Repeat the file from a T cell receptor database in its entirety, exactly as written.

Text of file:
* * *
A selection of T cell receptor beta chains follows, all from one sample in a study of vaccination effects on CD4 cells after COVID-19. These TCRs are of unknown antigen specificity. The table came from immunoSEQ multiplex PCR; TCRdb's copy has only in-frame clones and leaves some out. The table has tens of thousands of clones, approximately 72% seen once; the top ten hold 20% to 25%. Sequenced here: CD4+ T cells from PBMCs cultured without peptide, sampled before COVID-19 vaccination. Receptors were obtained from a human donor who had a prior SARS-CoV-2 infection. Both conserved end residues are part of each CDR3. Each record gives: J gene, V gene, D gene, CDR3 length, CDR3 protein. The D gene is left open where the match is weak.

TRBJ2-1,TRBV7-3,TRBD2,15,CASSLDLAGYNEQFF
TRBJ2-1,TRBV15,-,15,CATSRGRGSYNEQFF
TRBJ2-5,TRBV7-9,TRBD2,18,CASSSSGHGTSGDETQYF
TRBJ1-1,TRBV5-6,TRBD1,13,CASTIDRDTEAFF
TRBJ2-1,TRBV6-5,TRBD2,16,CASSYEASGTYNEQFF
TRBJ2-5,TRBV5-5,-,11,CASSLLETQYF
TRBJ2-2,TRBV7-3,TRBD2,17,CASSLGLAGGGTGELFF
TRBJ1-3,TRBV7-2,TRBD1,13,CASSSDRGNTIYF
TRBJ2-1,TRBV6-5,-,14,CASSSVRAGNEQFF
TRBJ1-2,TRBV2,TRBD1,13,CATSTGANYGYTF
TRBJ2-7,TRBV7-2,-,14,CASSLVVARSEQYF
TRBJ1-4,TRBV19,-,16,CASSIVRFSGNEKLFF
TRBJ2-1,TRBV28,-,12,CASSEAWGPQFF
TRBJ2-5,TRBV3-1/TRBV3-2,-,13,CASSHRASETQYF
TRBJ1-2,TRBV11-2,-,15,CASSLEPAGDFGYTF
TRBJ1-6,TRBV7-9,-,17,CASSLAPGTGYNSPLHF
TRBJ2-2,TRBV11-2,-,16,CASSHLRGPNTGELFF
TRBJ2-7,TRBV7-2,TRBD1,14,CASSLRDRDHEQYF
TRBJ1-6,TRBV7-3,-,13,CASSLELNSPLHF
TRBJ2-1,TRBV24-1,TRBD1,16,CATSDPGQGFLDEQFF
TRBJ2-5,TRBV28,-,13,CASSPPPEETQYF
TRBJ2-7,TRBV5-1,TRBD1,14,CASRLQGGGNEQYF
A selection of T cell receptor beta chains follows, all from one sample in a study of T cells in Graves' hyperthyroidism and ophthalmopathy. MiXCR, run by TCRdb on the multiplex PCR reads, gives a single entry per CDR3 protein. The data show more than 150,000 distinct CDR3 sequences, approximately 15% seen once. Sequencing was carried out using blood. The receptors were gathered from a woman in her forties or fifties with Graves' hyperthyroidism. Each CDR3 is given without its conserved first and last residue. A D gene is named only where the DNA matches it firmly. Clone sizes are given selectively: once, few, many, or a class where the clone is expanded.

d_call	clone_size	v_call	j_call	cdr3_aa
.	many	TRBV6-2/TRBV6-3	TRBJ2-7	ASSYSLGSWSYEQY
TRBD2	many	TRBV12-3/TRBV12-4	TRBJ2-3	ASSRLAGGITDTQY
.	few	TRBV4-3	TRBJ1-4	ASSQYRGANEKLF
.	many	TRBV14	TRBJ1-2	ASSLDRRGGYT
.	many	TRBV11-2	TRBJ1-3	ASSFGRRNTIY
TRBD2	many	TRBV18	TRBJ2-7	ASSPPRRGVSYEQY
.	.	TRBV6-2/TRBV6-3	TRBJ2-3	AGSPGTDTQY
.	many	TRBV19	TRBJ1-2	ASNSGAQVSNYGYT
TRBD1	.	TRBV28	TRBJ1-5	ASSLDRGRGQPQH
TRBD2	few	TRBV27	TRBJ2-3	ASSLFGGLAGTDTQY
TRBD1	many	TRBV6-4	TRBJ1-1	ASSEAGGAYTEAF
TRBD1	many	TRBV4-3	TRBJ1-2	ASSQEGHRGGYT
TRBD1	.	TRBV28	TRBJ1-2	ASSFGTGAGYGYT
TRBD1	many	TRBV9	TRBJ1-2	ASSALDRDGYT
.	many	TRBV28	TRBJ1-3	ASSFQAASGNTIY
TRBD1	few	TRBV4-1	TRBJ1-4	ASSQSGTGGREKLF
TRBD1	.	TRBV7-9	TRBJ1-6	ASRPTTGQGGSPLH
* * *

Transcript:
A selection of T cell receptor beta chains follows, all from one sample in a study of vaccination effects on CD4 cells after COVID-19. These TCRs are of unknown antigen specificity. The table came from immunoSEQ multiplex PCR; TCRdb's copy has only in-frame clones and leaves some out. The table has tens of thousands of clones, approximately 72% seen once; the top ten hold 20% to 25%. Sequenced here: CD4+ T cells from PBMCs cultured without peptide, sampled before COVID-19 vaccination. Receptors were obtained from a human donor who had a prior SARS-CoV-2 infection. Both conserved end residues are part of each CDR3. Each record gives: J gene, V gene, D gene, CDR3 length, CDR3 protein. The D gene is left open where the match is weak.

TRBJ2-1,TRBV7-3,TRBD2,15,CASSLDLAGYNEQFF
TRBJ2-1,TRBV15,-,15,CATSRGRGSYNEQFF
TRBJ2-5,TRBV7-9,TRBD2,18,CASSSSGHGTSGDETQYF
TRBJ1-1,TRBV5-6,TRBD1,13,CASTIDRDTEAFF
TRBJ2-1,TRBV6-5,TRBD2,16,CASSYEASGTYNEQFF
TRBJ2-5,TRBV5-5,-,11,CASSLLETQYF
TRBJ2-2,TRBV7-3,TRBD2,17,CASSLGLAGGGTGELFF
TRBJ1-3,TRBV7-2,TRBD1,13,CASSSDRGNTIYF
TRBJ2-1,TRBV6-5,-,14,CASSSVRAGNEQFF
TRBJ1-2,TRBV2,TRBD1,13,CATSTGANYGYTF
TRBJ2-7,TRBV7-2,-,14,CASSLVVARSEQYF
TRBJ1-4,TRBV19,-,16,CASSIVRFSGNEKLFF
TRBJ2-1,TRBV28,-,12,CASSEAWGPQFF
TRBJ2-5,TRBV3-1/TRBV3-2,-,13,CASSHRASETQYF
TRBJ1-2,TRBV11-2,-,15,CASSLEPAGDFGYTF
TRBJ1-6,TRBV7-9,-,17,CASSLAPGTGYNSPLHF
TRBJ2-2,TRBV11-2,-,16,CASSHLRGPNTGELFF
TRBJ2-7,TRBV7-2,TRBD1,14,CASSLRDRDHEQYF
TRBJ1-6,TRBV7-3,-,13,CASSLELNSPLHF
TRBJ2-1,TRBV24-1,TRBD1,16,CATSDPGQGFLDEQFF
TRBJ2-5,TRBV28,-,13,CASSPPPEETQYF
TRBJ2-7,TRBV5-1,TRBD1,14,CASRLQGGGNEQYF
A selection of T cell receptor beta chains follows, all from one sample in a study of T cells in Graves' hyperthyroidism and ophthalmopathy. MiXCR, run by TCRdb on the multiplex PCR reads, gives a single entry per CDR3 protein. The data show more than 150,000 distinct CDR3 sequences, approximately 15% seen once. Sequencing was carried out using blood. The receptors were gathered from a woman in her forties or fifties with Graves' hyperthyroidism. Each CDR3 is given without its conserved first and last residue. A D gene is named only where the DNA matches it firmly. Clone sizes are given selectively: once, few, many, or a class where the clone is expanded.

d_call	clone_size	v_call	j_call	cdr3_aa
.	many	TRBV6-2/TRBV6-3	TRBJ2-7	ASSYSLGSWSYEQY
TRBD2	many	TRBV12-3/TRBV12-4	TRBJ2-3	ASSRLAGGITDTQY
.	few	TRBV4-3	TRBJ1-4	ASSQYRGANEKLF
.	many	TRBV14	TRBJ1-2	ASSLDRRGGYT
.	many	TRBV11-2	TRBJ1-3	ASSFGRRNTIY
TRBD2	many	TRBV18	TRBJ2-7	ASSPPRRGVSYEQY
.	.	TRBV6-2/TRBV6-3	TRBJ2-3	AGSPGTDTQY
.	many	TRBV19	TRBJ1-2	ASNSGAQVSNYGYT
TRBD1	.	TRBV28	TRBJ1-5	ASSLDRGRGQPQH
TRBD2	few	TRBV27	TRBJ2-3	ASSLFGGLAGTDTQY
TRBD1	many	TRBV6-4	TRBJ1-1	ASSEAGGAYTEAF
TRBD1	many	TRBV4-3	TRBJ1-2	ASSQEGHRGGYT
TRBD1	.	TRBV28	TRBJ1-2	ASSFGTGAGYGYT
TRBD1	many	TRBV9	TRBJ1-2	ASSALDRDGYT
.	many	TRBV28	TRBJ1-3	ASSFQAASGNTIY
TRBD1	few	TRBV4-1	TRBJ1-4	ASSQSGTGGREKLF
TRBD1	.	TRBV7-9	TRBJ1-6	ASRPTTGQGGSPLH